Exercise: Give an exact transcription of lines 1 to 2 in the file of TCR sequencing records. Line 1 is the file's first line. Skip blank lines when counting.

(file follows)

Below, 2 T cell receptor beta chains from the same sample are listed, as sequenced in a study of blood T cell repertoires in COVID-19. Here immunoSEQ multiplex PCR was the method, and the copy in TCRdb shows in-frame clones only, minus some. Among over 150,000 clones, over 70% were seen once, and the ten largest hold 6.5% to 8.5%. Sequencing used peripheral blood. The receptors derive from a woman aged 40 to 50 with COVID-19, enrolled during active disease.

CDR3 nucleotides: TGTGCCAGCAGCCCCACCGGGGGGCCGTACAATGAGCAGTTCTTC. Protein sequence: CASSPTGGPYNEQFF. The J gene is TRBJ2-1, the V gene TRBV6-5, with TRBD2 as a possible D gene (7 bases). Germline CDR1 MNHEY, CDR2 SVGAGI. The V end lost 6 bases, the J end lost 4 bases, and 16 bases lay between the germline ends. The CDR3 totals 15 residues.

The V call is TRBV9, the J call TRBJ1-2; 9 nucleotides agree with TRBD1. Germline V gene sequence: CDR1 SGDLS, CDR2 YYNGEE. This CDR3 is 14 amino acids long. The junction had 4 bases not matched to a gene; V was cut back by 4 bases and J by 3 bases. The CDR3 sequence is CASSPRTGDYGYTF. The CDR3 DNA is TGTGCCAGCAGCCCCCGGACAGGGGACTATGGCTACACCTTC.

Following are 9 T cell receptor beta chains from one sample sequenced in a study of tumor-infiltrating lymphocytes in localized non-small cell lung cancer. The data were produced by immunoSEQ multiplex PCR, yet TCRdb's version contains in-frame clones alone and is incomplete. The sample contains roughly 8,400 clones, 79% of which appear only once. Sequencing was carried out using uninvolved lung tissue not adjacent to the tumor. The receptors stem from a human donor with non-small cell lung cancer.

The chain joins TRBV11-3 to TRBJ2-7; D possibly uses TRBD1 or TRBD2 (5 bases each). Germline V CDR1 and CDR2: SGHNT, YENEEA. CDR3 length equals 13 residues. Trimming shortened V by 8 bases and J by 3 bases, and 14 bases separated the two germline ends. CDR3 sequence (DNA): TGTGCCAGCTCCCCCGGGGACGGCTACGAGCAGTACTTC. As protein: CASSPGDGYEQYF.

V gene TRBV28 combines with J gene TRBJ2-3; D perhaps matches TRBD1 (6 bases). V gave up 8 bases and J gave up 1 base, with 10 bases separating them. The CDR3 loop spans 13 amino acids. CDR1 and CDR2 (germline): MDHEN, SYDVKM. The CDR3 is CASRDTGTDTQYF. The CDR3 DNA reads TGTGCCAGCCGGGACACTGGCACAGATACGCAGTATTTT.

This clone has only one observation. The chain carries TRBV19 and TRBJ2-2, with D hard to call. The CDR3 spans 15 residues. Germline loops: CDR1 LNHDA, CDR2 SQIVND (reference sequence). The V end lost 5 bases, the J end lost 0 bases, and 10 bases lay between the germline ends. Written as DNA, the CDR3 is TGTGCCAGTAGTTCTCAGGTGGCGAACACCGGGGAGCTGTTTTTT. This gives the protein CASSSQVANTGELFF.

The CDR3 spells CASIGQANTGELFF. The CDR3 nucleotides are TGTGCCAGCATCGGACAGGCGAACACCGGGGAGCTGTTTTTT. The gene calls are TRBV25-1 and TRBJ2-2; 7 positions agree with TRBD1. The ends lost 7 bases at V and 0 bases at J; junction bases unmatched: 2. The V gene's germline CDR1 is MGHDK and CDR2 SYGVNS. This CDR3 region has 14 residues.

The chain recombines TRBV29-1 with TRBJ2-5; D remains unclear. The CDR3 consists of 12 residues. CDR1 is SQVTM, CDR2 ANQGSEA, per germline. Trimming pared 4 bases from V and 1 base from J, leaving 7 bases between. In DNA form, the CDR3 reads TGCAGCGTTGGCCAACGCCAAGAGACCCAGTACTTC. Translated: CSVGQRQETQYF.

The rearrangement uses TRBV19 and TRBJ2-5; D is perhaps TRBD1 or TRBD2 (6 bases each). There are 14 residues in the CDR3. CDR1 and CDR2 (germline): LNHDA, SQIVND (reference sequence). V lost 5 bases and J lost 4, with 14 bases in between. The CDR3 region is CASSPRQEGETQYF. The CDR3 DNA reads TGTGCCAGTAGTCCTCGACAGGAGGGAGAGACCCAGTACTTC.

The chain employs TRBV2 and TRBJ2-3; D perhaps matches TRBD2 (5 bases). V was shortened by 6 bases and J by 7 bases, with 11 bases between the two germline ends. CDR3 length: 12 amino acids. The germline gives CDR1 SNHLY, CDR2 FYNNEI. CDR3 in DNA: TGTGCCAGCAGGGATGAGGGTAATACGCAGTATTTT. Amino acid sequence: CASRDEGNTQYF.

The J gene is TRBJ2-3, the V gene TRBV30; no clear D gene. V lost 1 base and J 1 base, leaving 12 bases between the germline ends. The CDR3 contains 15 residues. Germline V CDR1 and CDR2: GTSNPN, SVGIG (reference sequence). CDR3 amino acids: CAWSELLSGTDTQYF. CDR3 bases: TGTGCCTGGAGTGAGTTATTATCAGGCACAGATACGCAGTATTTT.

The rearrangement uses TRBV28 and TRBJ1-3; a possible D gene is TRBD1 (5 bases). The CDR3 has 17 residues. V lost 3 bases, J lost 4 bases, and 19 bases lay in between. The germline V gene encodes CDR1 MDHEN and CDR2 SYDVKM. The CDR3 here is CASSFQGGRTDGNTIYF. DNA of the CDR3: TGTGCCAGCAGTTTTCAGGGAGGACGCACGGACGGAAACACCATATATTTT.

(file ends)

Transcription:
Below, 2 T cell receptor beta chains from the same sample are listed, as sequenced in a study of blood T cell repertoires in COVID-19. Here immunoSEQ multiplex PCR was the method, and the copy in TCRdb shows in-frame clones only, minus some. Among over 150,000 clones, over 70% were seen once, and the ten largest hold 6.5% to 8.5%. Sequencing used peripheral blood. The receptors derive from a woman aged 40 to 50 with COVID-19, enrolled during active disease.

CDR3 nucleotides: TGTGCCAGCAGCCCCACCGGGGGGCCGTACAATGAGCAGTTCTTC. Protein sequence: CASSPTGGPYNEQFF. The J gene is TRBJ2-1, the V gene TRBV6-5, with TRBD2 as a possible D gene (7 bases). Germline CDR1 MNHEY, CDR2 SVGAGI. The V end lost 6 bases, the J end lost 4 bases, and 16 bases lay between the germline ends. The CDR3 totals 15 residues.